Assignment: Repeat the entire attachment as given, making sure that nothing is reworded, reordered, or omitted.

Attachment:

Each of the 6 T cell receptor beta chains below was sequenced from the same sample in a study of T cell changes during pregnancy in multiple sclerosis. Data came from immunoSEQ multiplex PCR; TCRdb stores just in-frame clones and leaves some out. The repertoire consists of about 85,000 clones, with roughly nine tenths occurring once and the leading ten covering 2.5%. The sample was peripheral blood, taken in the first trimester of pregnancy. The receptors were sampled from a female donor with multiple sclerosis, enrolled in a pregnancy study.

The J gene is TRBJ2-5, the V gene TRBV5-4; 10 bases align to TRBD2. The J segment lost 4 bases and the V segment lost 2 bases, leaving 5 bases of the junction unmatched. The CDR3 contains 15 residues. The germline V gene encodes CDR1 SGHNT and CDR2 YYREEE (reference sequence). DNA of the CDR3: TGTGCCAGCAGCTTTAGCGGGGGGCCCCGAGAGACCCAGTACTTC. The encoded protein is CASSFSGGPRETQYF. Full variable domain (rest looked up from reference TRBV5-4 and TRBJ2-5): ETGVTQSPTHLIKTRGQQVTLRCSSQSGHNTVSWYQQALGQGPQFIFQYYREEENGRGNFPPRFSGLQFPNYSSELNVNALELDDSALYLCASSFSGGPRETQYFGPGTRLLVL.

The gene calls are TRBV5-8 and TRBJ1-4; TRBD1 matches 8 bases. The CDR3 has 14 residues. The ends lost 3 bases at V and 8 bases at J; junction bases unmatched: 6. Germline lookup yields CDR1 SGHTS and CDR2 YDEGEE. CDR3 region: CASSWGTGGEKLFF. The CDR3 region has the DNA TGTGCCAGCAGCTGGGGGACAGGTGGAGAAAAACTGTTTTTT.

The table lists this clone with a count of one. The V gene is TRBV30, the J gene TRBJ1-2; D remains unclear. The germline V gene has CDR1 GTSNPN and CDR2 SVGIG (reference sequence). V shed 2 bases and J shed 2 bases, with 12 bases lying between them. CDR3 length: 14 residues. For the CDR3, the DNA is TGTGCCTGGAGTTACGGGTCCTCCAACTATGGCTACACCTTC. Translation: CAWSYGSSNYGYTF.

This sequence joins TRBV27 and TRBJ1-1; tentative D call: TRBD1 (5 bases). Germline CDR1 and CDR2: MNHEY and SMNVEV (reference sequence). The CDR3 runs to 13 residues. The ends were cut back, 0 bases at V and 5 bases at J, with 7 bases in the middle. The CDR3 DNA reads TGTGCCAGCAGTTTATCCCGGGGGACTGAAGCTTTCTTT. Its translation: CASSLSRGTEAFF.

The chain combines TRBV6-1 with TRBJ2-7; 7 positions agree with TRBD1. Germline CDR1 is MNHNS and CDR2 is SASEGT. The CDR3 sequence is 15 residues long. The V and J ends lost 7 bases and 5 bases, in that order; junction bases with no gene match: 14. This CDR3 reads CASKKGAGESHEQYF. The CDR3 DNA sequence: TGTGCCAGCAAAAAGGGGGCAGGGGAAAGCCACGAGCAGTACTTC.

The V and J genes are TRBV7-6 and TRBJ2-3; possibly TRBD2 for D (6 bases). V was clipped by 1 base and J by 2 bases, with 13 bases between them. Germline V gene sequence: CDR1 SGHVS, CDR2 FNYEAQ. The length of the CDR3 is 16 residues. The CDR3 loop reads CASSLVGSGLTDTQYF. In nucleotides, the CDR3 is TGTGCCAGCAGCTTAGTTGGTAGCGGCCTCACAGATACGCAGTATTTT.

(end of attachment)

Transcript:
Each of the 6 T cell receptor beta chains below was sequenced from the same sample in a study of T cell changes during pregnancy in multiple sclerosis. Data came from immunoSEQ multiplex PCR; TCRdb stores just in-frame clones and leaves some out. The repertoire consists of about 85,000 clones, with roughly nine tenths occurring once and the leading ten covering 2.5%. The sample was peripheral blood, taken in the first trimester of pregnancy. The receptors were sampled from a female donor with multiple sclerosis, enrolled in a pregnancy study.

The J gene is TRBJ2-5, the V gene TRBV5-4; 10 bases align to TRBD2. The J segment lost 4 bases and the V segment lost 2 bases, leaving 5 bases of the junction unmatched. The CDR3 contains 15 residues. The germline V gene encodes CDR1 SGHNT and CDR2 YYREEE (reference sequence). DNA of the CDR3: TGTGCCAGCAGCTTTAGCGGGGGGCCCCGAGAGACCCAGTACTTC. The encoded protein is CASSFSGGPRETQYF. Full variable domain (rest looked up from reference TRBV5-4 and TRBJ2-5): ETGVTQSPTHLIKTRGQQVTLRCSSQSGHNTVSWYQQALGQGPQFIFQYYREEENGRGNFPPRFSGLQFPNYSSELNVNALELDDSALYLCASSFSGGPRETQYFGPGTRLLVL.

The gene calls are TRBV5-8 and TRBJ1-4; TRBD1 matches 8 bases. The CDR3 has 14 residues. The ends lost 3 bases at V and 8 bases at J; junction bases unmatched: 6. Germline lookup yields CDR1 SGHTS and CDR2 YDEGEE. CDR3 region: CASSWGTGGEKLFF. The CDR3 region has the DNA TGTGCCAGCAGCTGGGGGACAGGTGGAGAAAAACTGTTTTTT.

The table lists this clone with a count of one. The V gene is TRBV30, the J gene TRBJ1-2; D remains unclear. The germline V gene has CDR1 GTSNPN and CDR2 SVGIG (reference sequence). V shed 2 bases and J shed 2 bases, with 12 bases lying between them. CDR3 length: 14 residues. For the CDR3, the DNA is TGTGCCTGGAGTTACGGGTCCTCCAACTATGGCTACACCTTC. Translation: CAWSYGSSNYGYTF.

This sequence joins TRBV27 and TRBJ1-1; tentative D call: TRBD1 (5 bases). Germline CDR1 and CDR2: MNHEY and SMNVEV (reference sequence). The CDR3 runs to 13 residues. The ends were cut back, 0 bases at V and 5 bases at J, with 7 bases in the middle. The CDR3 DNA reads TGTGCCAGCAGTTTATCCCGGGGGACTGAAGCTTTCTTT. Its translation: CASSLSRGTEAFF.

The chain combines TRBV6-1 with TRBJ2-7; 7 positions agree with TRBD1. Germline CDR1 is MNHNS and CDR2 is SASEGT. The CDR3 sequence is 15 residues long. The V and J ends lost 7 bases and 5 bases, in that order; junction bases with no gene match: 14. This CDR3 reads CASKKGAGESHEQYF. The CDR3 DNA sequence: TGTGCCAGCAAAAAGGGGGCAGGGGAAAGCCACGAGCAGTACTTC.

The V and J genes are TRBV7-6 and TRBJ2-3; possibly TRBD2 for D (6 bases). V was clipped by 1 base and J by 2 bases, with 13 bases between them. Germline V gene sequence: CDR1 SGHVS, CDR2 FNYEAQ. The length of the CDR3 is 16 residues. The CDR3 loop reads CASSLVGSGLTDTQYF. In nucleotides, the CDR3 is TGTGCCAGCAGCTTAGTTGGTAGCGGCCTCACAGATACGCAGTATTTT.